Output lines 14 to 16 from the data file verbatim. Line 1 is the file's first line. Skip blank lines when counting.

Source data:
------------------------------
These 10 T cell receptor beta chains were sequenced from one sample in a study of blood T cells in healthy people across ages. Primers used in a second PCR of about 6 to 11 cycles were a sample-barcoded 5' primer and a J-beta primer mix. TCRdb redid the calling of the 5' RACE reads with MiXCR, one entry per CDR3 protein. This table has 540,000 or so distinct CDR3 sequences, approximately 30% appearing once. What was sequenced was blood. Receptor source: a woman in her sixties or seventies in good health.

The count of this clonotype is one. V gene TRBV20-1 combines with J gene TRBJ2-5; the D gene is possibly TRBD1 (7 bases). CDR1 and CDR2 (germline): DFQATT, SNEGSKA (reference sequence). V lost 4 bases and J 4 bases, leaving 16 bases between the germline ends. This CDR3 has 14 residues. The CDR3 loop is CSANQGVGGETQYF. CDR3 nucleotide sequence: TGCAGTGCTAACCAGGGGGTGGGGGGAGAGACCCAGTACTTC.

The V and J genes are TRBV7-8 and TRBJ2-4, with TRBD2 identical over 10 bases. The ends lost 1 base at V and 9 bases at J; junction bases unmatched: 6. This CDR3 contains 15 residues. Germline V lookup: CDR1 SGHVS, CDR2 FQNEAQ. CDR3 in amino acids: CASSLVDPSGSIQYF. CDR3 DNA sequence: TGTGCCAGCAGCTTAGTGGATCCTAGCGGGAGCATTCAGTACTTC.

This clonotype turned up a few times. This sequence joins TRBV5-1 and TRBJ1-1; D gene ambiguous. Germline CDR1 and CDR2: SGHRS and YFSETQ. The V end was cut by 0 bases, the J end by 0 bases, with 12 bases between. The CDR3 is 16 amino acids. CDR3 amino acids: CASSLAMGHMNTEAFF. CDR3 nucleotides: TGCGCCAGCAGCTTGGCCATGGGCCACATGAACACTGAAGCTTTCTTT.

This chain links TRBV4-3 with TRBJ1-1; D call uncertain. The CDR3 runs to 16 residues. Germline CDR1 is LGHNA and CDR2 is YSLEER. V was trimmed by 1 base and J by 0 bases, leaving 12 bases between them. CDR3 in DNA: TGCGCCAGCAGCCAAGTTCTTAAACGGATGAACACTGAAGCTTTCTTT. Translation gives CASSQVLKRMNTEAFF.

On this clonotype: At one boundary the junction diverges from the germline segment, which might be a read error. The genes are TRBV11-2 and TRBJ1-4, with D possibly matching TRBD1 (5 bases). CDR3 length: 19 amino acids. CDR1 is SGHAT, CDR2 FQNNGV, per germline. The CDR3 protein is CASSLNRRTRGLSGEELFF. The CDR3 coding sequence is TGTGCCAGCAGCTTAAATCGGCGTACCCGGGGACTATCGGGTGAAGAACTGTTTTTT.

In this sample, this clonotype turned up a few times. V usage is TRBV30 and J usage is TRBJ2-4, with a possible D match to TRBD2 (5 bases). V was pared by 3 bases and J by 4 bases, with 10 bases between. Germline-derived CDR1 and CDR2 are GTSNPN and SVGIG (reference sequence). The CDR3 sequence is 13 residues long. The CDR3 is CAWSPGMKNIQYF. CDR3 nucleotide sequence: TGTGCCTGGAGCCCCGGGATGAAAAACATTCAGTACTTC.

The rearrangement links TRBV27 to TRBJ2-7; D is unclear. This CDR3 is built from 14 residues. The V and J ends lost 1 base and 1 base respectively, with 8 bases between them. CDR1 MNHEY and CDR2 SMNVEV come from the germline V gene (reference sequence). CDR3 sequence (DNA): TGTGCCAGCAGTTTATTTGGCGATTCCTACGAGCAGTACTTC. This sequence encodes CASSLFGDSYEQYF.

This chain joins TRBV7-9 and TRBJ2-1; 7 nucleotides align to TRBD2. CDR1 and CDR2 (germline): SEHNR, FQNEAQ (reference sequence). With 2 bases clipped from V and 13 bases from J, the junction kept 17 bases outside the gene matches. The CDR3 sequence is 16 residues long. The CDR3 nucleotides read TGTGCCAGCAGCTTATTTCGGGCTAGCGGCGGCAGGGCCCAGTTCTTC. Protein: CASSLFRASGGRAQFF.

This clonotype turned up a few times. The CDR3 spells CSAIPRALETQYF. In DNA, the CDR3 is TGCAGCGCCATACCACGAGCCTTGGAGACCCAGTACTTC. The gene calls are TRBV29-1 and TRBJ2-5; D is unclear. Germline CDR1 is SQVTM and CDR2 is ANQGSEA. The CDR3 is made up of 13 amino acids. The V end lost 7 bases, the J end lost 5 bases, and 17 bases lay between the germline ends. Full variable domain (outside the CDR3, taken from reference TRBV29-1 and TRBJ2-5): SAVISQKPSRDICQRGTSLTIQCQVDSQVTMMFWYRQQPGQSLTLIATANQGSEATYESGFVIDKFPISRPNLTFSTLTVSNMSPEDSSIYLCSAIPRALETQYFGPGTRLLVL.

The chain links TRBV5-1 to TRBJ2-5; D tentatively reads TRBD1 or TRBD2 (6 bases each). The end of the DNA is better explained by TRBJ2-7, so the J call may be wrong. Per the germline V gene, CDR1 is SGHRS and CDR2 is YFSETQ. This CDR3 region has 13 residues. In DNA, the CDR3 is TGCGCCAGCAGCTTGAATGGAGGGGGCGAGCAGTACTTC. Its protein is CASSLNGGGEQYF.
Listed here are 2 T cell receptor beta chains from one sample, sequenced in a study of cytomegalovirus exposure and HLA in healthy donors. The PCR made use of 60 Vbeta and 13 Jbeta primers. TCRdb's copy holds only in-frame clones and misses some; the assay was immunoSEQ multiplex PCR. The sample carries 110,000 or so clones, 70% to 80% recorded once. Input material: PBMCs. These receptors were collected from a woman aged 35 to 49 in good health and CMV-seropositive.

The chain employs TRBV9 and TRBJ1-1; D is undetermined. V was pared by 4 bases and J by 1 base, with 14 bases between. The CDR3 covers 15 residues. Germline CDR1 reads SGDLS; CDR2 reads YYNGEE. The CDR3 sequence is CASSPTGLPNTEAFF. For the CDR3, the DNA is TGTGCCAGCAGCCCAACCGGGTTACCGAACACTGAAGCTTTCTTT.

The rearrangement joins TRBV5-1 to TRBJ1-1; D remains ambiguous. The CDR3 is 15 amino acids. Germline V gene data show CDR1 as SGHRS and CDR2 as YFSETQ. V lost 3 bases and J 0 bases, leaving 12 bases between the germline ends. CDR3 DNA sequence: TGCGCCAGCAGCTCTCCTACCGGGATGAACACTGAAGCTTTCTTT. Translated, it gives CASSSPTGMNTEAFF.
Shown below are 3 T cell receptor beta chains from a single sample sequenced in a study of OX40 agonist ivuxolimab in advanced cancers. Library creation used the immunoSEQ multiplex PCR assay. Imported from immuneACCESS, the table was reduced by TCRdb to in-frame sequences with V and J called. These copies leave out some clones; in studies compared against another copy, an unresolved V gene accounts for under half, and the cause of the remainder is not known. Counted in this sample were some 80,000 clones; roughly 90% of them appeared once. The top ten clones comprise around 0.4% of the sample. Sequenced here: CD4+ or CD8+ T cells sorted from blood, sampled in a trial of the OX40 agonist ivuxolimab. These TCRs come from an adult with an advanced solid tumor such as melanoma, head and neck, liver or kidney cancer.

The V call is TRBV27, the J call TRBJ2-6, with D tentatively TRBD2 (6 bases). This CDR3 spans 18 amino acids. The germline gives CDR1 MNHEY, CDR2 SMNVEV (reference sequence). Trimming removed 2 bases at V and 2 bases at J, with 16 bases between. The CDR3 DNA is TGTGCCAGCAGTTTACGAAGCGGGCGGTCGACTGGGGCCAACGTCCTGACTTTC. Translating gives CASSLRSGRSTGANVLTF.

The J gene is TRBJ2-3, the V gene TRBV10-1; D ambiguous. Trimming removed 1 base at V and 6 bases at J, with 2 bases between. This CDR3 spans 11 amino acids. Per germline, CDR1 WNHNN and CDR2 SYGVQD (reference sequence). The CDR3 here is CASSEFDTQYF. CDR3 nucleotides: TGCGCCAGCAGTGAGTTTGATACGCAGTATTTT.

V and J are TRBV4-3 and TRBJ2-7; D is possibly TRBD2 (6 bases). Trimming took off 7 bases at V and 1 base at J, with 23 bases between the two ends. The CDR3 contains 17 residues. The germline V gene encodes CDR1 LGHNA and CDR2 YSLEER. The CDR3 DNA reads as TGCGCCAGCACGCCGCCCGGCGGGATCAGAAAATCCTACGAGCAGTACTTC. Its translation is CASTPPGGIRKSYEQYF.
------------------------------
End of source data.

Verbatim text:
The rearrangement joins TRBV5-1 to TRBJ1-1; D remains ambiguous. The CDR3 is 15 amino acids. Germline V gene data show CDR1 as SGHRS and CDR2 as YFSETQ. V lost 3 bases and J 0 bases, leaving 12 bases between the germline ends. CDR3 DNA sequence: TGCGCCAGCAGCTCTCCTACCGGGATGAACACTGAAGCTTTCTTT. Translated, it gives CASSSPTGMNTEAFF.
Shown below are 3 T cell receptor beta chains from a single sample sequenced in a study of OX40 agonist ivuxolimab in advanced cancers. Library creation used the immunoSEQ multiplex PCR assay. Imported from immuneACCESS, the table was reduced by TCRdb to in-frame sequences with V and J called. These copies leave out some clones; in studies compared against another copy, an unresolved V gene accounts for under half, and the cause of the remainder is not known. Counted in this sample were some 80,000 clones; roughly 90% of them appeared once. The top ten clones comprise around 0.4% of the sample. Sequenced here: CD4+ or CD8+ T cells sorted from blood, sampled in a trial of the OX40 agonist ivuxolimab. These TCRs come from an adult with an advanced solid tumor such as melanoma, head and neck, liver or kidney cancer.

The V call is TRBV27, the J call TRBJ2-6, with D tentatively TRBD2 (6 bases). This CDR3 spans 18 amino acids. The germline gives CDR1 MNHEY, CDR2 SMNVEV (reference sequence). Trimming removed 2 bases at V and 2 bases at J, with 16 bases between. The CDR3 DNA is TGTGCCAGCAGTTTACGAAGCGGGCGGTCGACTGGGGCCAACGTCCTGACTTTC. Translating gives CASSLRSGRSTGANVLTF.